Amy Stewart's new book Wicked Bugs: The Louse That Conquered Napoleon's Army & Other Diabolical Insects takes a fairly trivial concept - a collection of historical anecdotes and icky factoids about dangerous insects - and executes it remarkably well. The book is well-written and has a non-cloying sense of humor ("she's just not that into you," begins the section relating how female praying mantids eat the males). Briony Morrow-Cribbs lends her insect illustrations (see a NYTimes slideshow of her ink illustrations here), and Anne Winslow's design plays off the concept of a vintage textbook - more Hogwarts than Harvard, perhaps, but still cute. I love the red-and-crimson cover.
As these snapshots show, there are multiple fonts, brown and black ink, pull-quotes, faux-aged pages, and of course illustrations everywhere:
At times, the sheer accumulation of design elements becomes almost too much. But the overall effect is playful, nonthreatening, and certainly a fun way to introduce kids (or adults) to entomology. Such a small, durable book (it's a little larger than a paperback, with an apparently water-resistant board cover) is very conveniently sized for taking to the beach or park in a knapsack - which may explain why the book is coming out now, and not at Halloween. But be aware, the book is not a field guide (as Stewart herself warns in the introduction), and it will not teach you to name or categorize what you find on a nature walk. Rather, it's the sort of compendium of deliciously gross, morbid factoids that small boys absolutely adore - virtually every body part is bitten, chewed off, or infected with some form of insect at one point or another. Ticks? Check. Tapeworms? Check. Tapeworms in the brain? Check.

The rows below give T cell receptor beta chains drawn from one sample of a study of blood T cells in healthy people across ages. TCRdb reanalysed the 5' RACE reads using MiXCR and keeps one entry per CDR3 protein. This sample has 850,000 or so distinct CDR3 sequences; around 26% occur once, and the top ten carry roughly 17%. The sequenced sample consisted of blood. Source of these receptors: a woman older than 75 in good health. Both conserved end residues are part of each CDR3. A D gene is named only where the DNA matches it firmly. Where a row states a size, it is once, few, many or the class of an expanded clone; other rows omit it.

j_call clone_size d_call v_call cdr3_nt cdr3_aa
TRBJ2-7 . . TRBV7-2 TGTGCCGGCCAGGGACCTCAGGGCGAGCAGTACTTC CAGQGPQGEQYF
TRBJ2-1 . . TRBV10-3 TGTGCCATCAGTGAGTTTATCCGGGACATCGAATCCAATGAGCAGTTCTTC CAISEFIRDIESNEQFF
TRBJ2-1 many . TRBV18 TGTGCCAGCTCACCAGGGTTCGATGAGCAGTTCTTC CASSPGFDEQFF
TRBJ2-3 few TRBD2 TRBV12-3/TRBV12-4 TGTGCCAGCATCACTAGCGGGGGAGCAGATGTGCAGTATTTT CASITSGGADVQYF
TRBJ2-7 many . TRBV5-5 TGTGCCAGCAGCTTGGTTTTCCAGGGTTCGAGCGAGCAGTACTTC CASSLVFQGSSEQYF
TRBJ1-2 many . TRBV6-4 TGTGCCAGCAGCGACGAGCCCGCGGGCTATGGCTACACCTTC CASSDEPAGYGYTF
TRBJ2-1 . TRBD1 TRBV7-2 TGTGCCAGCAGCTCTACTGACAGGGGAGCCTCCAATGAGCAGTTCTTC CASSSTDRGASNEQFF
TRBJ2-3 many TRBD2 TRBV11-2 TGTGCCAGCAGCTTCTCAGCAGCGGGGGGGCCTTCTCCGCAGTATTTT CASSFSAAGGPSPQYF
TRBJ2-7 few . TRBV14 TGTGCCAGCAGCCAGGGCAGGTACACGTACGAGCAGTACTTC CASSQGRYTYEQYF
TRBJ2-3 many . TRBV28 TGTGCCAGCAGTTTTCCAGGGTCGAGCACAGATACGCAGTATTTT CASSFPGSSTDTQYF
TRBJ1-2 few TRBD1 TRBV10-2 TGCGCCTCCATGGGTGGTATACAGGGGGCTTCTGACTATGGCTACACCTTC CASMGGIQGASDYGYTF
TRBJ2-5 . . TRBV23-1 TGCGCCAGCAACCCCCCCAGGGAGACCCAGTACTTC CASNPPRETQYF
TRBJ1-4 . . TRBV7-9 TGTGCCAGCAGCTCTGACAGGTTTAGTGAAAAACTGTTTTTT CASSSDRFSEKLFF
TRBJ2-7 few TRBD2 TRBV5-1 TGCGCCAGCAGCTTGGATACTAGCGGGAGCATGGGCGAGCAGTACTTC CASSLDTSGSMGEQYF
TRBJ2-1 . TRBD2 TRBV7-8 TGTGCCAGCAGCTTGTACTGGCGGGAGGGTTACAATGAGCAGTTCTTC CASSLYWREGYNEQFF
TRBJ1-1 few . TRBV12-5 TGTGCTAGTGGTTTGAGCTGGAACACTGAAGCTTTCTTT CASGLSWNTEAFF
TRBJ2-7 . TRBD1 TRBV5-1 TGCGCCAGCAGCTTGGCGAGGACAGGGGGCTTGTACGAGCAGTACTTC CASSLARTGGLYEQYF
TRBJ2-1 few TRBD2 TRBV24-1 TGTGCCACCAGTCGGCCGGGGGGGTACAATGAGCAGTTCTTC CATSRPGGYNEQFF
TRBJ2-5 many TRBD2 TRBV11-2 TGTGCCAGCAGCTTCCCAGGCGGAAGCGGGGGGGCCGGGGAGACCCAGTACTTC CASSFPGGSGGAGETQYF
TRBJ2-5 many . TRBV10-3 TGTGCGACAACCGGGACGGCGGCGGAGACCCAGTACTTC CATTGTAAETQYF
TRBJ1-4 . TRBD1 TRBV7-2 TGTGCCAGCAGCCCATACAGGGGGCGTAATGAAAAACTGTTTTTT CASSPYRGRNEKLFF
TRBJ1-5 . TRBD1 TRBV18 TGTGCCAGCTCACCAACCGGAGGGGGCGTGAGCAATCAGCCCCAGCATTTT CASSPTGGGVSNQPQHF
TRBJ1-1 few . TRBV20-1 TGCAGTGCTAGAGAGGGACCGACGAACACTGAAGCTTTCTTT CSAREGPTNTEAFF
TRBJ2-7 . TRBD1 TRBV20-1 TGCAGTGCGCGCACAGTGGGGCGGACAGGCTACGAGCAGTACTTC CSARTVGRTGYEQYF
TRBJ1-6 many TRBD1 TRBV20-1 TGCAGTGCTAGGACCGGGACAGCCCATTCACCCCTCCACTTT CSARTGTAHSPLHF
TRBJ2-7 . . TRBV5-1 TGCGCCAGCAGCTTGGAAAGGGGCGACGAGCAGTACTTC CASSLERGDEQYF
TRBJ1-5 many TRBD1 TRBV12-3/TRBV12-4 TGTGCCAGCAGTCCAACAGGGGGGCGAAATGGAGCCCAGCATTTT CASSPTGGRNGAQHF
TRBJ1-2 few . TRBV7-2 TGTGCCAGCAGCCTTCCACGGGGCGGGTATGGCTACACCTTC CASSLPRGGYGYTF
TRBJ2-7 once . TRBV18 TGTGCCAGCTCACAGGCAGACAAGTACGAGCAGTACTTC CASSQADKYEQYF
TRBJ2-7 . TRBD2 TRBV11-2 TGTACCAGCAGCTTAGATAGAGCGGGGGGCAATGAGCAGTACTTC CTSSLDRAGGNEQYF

A few paragraphs, though, may make some parents blanch. I'm thinking specifically of the banana slugs gnawing one another's penises off, or "all species of bat bugs participate in a form of lovemaking called traumatic insemination, in which the male bypasses the female's vagina altogether and pierces her abdomen with his horribly sharp little penis." That's biology - no way around it - and it's neither naughty nor prurient. But one of the benefits of not being a parent myself is not having to decide at what ages my kids get to read about - and ask me to explain - penis-stabbing. (That's your problem, friends with babies! Ha!)
Anyway, "bad bug romance" aside, the book is teeming with tales of the insect pests that brought down armies, cities, even the French wine industry. It's entertaining stuff, it flows well, and it's fairly accurate (which in my experience is unusual for popular-science books). Stewart even make a point of explaining in the introduction that the word "bug" is a misnomer as applied to all insects, for which this biologist thanks her. Maybe one or two people will retain that tidbit, along with the Napoleon anecdotes and the story of the British man who bought a nine-inch exotic centipede to keep as a pet - which promptly escaped to the neighbor's house. Really? A giant centipede pet?
For a sense of the content, here's a promotional video Stewart created. In my mind, it doesn't do the book justice (for one thing, the book has more of a steampunky, turn of the century library flavor than a early-journalism newsreel public health vibe). But the tongue-in-cheek attitude is right on target.
Wicked Bugs: The Louse That Conquered Napoleon's Army & Other Diabolical Insects: recommended for all aspiring entomologists old enough to handle icky bug sex, however old that is, in your opinion, because I would not presume to judge or parents will get mad at me.
Read an excerpt here. NPR interview with Stewart here. Boing Boing interview with Stewart here. Also see Stewart's previous book, Wicked Plants: The Weed That Killed Lincoln's Mother and Other Botanical Atrocities, also illustrated by Morrow-Cribbs.
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